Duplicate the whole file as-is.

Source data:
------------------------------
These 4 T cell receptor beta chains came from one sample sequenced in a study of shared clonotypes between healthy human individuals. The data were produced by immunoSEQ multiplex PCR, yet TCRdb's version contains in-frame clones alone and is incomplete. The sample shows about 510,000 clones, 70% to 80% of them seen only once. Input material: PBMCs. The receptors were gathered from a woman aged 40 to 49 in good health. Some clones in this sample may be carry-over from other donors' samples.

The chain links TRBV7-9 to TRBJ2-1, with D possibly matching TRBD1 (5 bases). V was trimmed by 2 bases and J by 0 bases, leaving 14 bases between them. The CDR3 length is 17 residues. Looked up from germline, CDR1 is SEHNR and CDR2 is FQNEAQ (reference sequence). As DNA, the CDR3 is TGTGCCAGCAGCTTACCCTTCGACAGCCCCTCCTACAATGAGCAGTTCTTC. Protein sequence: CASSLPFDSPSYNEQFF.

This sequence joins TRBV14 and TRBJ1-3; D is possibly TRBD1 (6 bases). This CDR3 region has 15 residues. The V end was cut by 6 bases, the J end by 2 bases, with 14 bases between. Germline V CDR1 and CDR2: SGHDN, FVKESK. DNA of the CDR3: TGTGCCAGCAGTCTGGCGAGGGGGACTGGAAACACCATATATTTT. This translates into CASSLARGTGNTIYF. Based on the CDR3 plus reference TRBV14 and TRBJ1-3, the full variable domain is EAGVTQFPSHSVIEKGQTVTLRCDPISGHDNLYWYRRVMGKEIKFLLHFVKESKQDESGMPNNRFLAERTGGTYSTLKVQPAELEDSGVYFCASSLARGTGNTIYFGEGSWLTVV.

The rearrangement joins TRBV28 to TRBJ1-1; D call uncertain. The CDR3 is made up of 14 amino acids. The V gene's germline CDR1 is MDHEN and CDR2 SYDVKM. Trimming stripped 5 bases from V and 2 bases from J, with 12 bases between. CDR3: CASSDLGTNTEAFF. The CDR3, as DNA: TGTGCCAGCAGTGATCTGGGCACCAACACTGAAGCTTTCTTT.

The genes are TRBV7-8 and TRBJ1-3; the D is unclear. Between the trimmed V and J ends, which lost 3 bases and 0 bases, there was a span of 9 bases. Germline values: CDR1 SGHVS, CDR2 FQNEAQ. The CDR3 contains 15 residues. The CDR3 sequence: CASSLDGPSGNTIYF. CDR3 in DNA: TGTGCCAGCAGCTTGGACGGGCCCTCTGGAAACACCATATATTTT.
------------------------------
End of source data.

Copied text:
These 4 T cell receptor beta chains came from one sample sequenced in a study of shared clonotypes between healthy human individuals. The data were produced by immunoSEQ multiplex PCR, yet TCRdb's version contains in-frame clones alone and is incomplete. The sample shows about 510,000 clones, 70% to 80% of them seen only once. Input material: PBMCs. The receptors were gathered from a woman aged 40 to 49 in good health. Some clones in this sample may be carry-over from other donors' samples.

The chain links TRBV7-9 to TRBJ2-1, with D possibly matching TRBD1 (5 bases). V was trimmed by 2 bases and J by 0 bases, leaving 14 bases between them. The CDR3 length is 17 residues. Looked up from germline, CDR1 is SEHNR and CDR2 is FQNEAQ (reference sequence). As DNA, the CDR3 is TGTGCCAGCAGCTTACCCTTCGACAGCCCCTCCTACAATGAGCAGTTCTTC. Protein sequence: CASSLPFDSPSYNEQFF.

This sequence joins TRBV14 and TRBJ1-3; D is possibly TRBD1 (6 bases). This CDR3 region has 15 residues. The V end was cut by 6 bases, the J end by 2 bases, with 14 bases between. Germline V CDR1 and CDR2: SGHDN, FVKESK. DNA of the CDR3: TGTGCCAGCAGTCTGGCGAGGGGGACTGGAAACACCATATATTTT. This translates into CASSLARGTGNTIYF. Based on the CDR3 plus reference TRBV14 and TRBJ1-3, the full variable domain is EAGVTQFPSHSVIEKGQTVTLRCDPISGHDNLYWYRRVMGKEIKFLLHFVKESKQDESGMPNNRFLAERTGGTYSTLKVQPAELEDSGVYFCASSLARGTGNTIYFGEGSWLTVV.

The rearrangement joins TRBV28 to TRBJ1-1; D call uncertain. The CDR3 is made up of 14 amino acids. The V gene's germline CDR1 is MDHEN and CDR2 SYDVKM. Trimming stripped 5 bases from V and 2 bases from J, with 12 bases between. CDR3: CASSDLGTNTEAFF. The CDR3, as DNA: TGTGCCAGCAGTGATCTGGGCACCAACACTGAAGCTTTCTTT.

The genes are TRBV7-8 and TRBJ1-3; the D is unclear. Between the trimmed V and J ends, which lost 3 bases and 0 bases, there was a span of 9 bases. Germline values: CDR1 SGHVS, CDR2 FQNEAQ. The CDR3 contains 15 residues. The CDR3 sequence: CASSLDGPSGNTIYF. CDR3 in DNA: TGTGCCAGCAGCTTGGACGGGCCCTCTGGAAACACCATATATTTT.